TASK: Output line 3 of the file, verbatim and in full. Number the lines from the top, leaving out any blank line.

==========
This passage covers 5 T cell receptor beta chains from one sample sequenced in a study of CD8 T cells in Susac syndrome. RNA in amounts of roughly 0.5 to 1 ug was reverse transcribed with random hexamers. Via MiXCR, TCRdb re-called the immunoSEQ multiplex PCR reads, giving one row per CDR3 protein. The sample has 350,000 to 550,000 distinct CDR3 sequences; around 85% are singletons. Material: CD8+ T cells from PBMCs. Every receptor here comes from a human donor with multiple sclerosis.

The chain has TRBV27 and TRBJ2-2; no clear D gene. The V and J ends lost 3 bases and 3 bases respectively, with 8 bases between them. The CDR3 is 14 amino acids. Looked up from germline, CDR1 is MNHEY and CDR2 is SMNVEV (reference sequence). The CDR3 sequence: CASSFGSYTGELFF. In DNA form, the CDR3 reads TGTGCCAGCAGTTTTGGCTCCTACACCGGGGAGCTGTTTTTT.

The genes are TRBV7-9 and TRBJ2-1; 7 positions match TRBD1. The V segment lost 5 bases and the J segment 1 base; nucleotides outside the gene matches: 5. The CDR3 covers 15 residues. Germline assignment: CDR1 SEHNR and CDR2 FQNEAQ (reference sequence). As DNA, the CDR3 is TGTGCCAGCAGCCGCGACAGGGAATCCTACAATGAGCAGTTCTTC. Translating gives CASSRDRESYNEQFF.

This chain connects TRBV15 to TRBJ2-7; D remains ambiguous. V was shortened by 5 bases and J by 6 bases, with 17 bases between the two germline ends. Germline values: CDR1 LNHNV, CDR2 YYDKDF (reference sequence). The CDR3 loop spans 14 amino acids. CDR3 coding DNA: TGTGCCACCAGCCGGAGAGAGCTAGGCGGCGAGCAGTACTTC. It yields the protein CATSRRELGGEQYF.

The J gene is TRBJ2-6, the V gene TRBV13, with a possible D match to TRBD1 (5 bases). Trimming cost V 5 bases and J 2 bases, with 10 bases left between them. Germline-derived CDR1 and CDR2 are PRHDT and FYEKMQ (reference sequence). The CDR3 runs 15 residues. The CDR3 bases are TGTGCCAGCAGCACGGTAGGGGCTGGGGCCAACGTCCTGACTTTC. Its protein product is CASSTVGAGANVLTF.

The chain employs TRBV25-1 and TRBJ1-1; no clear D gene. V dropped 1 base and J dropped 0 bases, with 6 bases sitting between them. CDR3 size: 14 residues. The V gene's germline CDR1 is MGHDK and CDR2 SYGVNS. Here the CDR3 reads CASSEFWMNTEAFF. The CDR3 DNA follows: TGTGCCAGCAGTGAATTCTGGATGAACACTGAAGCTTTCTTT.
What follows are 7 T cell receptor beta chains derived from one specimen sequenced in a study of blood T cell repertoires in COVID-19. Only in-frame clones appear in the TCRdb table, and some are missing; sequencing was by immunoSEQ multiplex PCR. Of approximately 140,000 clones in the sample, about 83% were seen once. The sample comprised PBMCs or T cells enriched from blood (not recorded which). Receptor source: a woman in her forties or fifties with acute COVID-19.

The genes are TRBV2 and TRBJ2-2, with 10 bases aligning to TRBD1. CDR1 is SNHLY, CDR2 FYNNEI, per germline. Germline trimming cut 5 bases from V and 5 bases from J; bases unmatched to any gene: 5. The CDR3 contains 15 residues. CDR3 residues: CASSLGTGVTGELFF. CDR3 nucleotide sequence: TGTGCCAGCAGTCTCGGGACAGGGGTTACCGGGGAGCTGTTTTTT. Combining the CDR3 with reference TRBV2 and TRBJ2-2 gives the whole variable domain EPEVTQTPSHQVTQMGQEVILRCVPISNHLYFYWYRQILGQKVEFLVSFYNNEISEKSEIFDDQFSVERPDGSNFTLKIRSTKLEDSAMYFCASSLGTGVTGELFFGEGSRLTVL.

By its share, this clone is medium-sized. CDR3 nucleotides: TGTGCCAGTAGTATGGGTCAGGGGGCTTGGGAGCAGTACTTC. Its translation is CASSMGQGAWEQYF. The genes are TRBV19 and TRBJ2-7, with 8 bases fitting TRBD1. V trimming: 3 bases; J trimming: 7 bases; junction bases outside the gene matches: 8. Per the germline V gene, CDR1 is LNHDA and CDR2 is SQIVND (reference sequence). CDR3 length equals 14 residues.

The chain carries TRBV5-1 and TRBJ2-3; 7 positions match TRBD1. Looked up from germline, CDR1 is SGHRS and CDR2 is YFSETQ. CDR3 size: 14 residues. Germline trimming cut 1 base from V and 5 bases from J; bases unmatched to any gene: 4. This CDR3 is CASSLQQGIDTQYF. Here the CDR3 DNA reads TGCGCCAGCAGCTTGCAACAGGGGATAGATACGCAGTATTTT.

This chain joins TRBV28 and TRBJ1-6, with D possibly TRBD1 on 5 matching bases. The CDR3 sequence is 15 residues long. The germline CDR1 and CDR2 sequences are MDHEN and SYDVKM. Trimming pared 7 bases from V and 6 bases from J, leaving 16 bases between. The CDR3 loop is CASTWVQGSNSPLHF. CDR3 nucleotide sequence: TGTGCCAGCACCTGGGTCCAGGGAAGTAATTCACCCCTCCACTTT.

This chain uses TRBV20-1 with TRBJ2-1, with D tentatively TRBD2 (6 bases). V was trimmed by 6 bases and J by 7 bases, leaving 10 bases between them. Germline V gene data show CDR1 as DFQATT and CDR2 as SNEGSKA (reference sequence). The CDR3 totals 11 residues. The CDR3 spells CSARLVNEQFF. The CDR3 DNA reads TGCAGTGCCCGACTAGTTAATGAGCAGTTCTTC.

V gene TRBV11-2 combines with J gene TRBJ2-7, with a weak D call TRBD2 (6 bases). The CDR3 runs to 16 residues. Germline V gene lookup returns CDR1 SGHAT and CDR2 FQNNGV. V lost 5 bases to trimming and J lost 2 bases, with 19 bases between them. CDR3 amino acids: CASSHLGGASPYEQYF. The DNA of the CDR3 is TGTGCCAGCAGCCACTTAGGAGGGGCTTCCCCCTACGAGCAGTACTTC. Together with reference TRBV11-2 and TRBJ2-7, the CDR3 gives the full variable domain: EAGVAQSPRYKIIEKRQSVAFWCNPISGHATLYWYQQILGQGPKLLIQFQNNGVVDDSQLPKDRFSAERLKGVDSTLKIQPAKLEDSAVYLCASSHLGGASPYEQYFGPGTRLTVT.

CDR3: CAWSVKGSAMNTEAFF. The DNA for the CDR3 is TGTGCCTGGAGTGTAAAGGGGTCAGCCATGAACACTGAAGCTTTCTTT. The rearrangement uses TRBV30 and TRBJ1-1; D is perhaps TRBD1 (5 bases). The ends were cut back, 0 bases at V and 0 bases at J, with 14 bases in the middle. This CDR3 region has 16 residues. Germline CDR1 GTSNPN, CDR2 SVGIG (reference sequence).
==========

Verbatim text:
The genes are TRBV7-9 and TRBJ2-1; 7 positions match TRBD1. The V segment lost 5 bases and the J segment 1 base; nucleotides outside the gene matches: 5. The CDR3 covers 15 residues. Germline assignment: CDR1 SEHNR and CDR2 FQNEAQ (reference sequence). As DNA, the CDR3 is TGTGCCAGCAGCCGCGACAGGGAATCCTACAATGAGCAGTTCTTC. Translating gives CASSRDRESYNEQFF.